Philosophy: The Recurrent Question
All Real Producers in this world, those who are constantly advancing, experience an epiphany at some point. They realize all of a sudden that they are actually surrounded by beauty, and that they have been focused on producing for so long that everything around them feels almost foreign. They realize they live in a nice place, that they have decent earnings and that they are a valid member of society. They realize they have all the possibilities earth can offer them; the meadows, the waterfalls, the trees, the animals, the bees, the views, and access to fresh air and water. They eat the best food, drink the best drinks and only spend time with people of their choosing. The vibrations around them are of their own choosing. All their needs are met in the most satisfactory of ways. They feel nothing but gratitude for all of this beauty that unfolds before them. What is more, they know they have created this themselves, with effort and luck.
All Producers live in Priviledge and likely experience frequent flashes of sheer Gratitude. This feeling accompanies them back into the darkness of their production palace, when its time to retreat to the drawing board, as they so often do.
There’s only every been one question for me: Why produce? Some of us keep on going back to it. It might change a bit over the years, the wording, the feeling, the angle, but the concept is always the same.
People often start with a: Do I want to be Happy, or Successful? We all know that to some extent the two are related, but it’s also perfectly clear it is up to all of us to find a balance.
Then a few years later we realize the question is more, Do I choose leisure or work? This is when we have our first job, which statistically we won’t like, and we discover that our free time could be spent in the pub or plotting our next career move.
Years later, slightly more mature, the questions become broader and solidified around a “Should I give it everything, or should I chill more.” Annexed questions usually revolve around "others", as one begins to wonder whether they should meet others more often and stop being quite so solitary, as most people enjoy being around others, at least in small doses.
If you are a person gifted with crumbs of ability that you feel may translate, one day, into personal achievements, then you are inevitably faced with a conundrum. Should you embark on a total pursuit of those achievements, or not.
The question of “Should I give it everything and as a consequence drastically sacrifice, or even nullify, other areas of my life?” is a fundamental question, probably the most important question looming over the highly productive individual.
Having a talent, or multiple talents, need not even be a necessary element in this consideration, as the ability to produce like a machine, like a beast that foams from the mouth, is itself the propelling force, and should rightfully be thought of as a talent. Wise men have always preached about balance in life, balancing professional and personal lives; what that balance actually looks like is rarely discussed. It could well be possible that the wise man offers the recipe for a placid and fulfilling life that is tailored to the needs of the common man, who wishes to merely have a calm and somewhat enjoyable journey.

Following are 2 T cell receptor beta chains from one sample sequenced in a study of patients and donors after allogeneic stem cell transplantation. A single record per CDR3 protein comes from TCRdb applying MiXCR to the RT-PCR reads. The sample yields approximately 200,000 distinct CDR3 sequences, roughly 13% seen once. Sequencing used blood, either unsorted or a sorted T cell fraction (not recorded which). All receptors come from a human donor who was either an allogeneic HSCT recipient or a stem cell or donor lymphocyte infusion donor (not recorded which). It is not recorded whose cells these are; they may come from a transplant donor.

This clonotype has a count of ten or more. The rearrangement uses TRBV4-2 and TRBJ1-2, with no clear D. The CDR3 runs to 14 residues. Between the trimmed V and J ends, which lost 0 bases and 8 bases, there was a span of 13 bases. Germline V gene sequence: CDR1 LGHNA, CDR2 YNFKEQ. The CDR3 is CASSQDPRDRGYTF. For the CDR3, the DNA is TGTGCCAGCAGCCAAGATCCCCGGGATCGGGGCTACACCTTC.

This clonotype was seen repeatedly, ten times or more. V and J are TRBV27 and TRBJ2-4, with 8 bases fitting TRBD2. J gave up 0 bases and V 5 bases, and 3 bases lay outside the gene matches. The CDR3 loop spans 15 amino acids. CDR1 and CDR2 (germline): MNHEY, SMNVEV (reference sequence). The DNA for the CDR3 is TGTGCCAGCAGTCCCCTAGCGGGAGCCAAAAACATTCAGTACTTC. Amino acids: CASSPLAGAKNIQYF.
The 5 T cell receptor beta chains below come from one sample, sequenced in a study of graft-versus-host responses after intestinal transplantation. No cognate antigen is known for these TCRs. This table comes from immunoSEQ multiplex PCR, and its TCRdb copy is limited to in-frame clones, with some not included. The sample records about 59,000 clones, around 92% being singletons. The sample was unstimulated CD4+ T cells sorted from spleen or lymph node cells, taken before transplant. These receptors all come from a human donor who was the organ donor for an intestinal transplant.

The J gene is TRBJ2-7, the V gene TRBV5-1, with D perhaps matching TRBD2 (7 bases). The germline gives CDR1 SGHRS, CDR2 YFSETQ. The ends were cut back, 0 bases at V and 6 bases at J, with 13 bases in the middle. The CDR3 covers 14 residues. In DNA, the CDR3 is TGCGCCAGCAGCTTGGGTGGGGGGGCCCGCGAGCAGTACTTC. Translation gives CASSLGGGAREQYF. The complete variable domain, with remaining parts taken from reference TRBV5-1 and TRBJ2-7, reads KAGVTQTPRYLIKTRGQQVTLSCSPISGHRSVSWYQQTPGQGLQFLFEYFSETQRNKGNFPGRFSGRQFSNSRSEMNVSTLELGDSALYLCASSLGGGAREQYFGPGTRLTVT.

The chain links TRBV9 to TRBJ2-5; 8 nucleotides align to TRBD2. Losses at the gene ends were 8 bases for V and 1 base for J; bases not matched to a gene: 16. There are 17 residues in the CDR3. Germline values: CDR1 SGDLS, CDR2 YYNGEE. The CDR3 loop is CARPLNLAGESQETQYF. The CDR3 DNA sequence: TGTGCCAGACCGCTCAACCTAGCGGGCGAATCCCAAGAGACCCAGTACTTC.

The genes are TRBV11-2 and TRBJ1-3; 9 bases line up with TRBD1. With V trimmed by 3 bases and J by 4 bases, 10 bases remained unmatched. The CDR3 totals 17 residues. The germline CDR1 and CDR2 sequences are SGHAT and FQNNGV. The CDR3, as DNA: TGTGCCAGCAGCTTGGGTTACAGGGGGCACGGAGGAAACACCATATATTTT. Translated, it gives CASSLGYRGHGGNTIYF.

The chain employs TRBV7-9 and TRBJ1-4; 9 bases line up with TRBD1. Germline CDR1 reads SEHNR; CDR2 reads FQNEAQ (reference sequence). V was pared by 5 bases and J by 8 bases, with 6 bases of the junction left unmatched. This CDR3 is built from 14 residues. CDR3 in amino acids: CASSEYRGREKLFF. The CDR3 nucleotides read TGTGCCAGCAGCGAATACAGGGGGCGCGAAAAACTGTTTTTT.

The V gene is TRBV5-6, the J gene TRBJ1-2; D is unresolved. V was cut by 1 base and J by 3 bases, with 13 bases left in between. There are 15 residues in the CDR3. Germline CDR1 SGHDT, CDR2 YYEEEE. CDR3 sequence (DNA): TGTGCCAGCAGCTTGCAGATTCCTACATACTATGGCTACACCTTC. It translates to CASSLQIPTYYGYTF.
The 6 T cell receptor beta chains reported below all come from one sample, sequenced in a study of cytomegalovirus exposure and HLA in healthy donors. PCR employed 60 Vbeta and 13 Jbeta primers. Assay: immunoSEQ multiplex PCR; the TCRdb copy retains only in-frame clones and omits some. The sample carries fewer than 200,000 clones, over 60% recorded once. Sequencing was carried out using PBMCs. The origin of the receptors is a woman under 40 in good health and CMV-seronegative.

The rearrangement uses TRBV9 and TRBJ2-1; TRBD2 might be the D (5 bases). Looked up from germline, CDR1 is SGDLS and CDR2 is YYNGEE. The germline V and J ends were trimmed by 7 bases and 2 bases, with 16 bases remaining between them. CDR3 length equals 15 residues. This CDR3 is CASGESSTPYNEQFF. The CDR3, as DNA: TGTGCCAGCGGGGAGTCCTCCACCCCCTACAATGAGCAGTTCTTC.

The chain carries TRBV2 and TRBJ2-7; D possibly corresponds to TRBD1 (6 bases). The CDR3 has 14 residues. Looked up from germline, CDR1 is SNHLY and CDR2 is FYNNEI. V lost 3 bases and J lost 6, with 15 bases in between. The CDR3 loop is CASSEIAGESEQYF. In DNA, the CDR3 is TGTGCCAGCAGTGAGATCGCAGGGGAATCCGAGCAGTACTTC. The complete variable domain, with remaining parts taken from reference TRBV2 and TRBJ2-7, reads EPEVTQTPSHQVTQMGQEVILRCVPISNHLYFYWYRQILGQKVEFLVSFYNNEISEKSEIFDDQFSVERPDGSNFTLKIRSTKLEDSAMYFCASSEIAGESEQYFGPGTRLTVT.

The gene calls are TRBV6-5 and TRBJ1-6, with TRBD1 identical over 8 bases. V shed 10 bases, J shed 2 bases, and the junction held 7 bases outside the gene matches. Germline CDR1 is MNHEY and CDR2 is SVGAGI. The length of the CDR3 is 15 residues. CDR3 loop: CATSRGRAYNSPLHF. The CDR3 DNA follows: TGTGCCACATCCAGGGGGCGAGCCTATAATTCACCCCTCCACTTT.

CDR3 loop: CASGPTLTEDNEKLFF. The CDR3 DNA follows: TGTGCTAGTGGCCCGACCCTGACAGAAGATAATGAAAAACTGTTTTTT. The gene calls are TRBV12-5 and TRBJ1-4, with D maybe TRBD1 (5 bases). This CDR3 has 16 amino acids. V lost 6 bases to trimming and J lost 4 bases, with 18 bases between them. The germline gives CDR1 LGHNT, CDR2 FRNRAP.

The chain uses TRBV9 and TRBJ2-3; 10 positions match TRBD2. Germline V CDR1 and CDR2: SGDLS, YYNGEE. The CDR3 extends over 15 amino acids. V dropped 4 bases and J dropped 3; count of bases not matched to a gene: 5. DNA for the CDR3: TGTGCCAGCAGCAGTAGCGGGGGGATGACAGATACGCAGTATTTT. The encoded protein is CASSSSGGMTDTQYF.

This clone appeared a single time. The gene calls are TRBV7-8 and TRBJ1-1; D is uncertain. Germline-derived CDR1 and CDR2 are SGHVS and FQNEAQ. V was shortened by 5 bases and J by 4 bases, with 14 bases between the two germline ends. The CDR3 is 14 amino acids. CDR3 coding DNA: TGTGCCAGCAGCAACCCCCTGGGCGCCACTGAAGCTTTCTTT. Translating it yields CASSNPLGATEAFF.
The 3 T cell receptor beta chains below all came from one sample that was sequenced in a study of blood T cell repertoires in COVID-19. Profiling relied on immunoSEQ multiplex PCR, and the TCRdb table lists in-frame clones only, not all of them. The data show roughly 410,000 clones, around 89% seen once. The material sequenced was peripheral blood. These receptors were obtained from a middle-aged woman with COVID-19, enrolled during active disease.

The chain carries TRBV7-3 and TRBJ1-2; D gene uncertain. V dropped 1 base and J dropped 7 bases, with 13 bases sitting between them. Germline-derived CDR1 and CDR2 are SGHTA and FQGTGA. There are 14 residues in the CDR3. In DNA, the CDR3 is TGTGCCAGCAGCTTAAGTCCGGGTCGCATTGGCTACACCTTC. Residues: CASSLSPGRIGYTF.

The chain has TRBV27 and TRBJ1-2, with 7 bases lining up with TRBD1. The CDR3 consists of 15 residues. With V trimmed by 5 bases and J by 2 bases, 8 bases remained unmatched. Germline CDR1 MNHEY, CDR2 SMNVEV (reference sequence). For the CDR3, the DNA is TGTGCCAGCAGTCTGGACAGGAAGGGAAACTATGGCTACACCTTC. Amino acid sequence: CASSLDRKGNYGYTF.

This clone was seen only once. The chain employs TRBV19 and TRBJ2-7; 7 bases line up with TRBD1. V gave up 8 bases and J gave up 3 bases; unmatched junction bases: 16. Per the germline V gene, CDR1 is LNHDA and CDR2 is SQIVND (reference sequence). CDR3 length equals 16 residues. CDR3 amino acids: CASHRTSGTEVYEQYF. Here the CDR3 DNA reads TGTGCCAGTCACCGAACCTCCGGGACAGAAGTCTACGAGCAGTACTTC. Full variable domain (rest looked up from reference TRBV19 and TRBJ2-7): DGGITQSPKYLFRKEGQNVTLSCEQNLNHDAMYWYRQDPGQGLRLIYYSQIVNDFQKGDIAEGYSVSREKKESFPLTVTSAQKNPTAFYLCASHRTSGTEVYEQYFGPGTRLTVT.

The “producers” in this world, obsess over their goals because they wish nothing more than to leave a trace of themselves that will outlive their physical body. These people tacitly agree to a rough and tumultuous journey, characterized by extreme effort and extreme reward. These kinds of journeys are often solitary, and the ultimate goal of being the most productive version of yourself is rightfully often brought into question. What helps to bring it into question can be shaped like a smiling charlatan pretending to be your friend. Books and videos with smart-looking clean-shaven people who enthusiastically explains that the key to success and unlocking your brain (usually these two things are marketed together, for some reason) is to work 2 hours a day. This amount is apparently ideal for us to blast through all we need to do, using all our potential, and it is a secret that the billionaires of the planet don't want you to know about. I've never been a billionaire so who am I to question this or speculate as to how the mysterious mind of a billionaire works, but if I were a billionaire I doubt my preoccupation would be to prevent others from realizing that they could work a couple of hours a day full blast, on an incredibly revved up brain, and then spend the rest of the day lounging or recovering from the ordeal.
At the most basic level, what accompanies the producer throughout the journey is the belief that good ideas should be pursued till the bitter end. A belief that story should actually become book, that rhythm and beat should actually become song, that venture should actually become business, that hypothesis should actually become scientific contribution, that design should actually become invention, and madness should actually become art.
The total pursuit of goals that are within our reach, that are meaningful to us, and perhaps to noboby else, at least for the moment, is what we are discussing.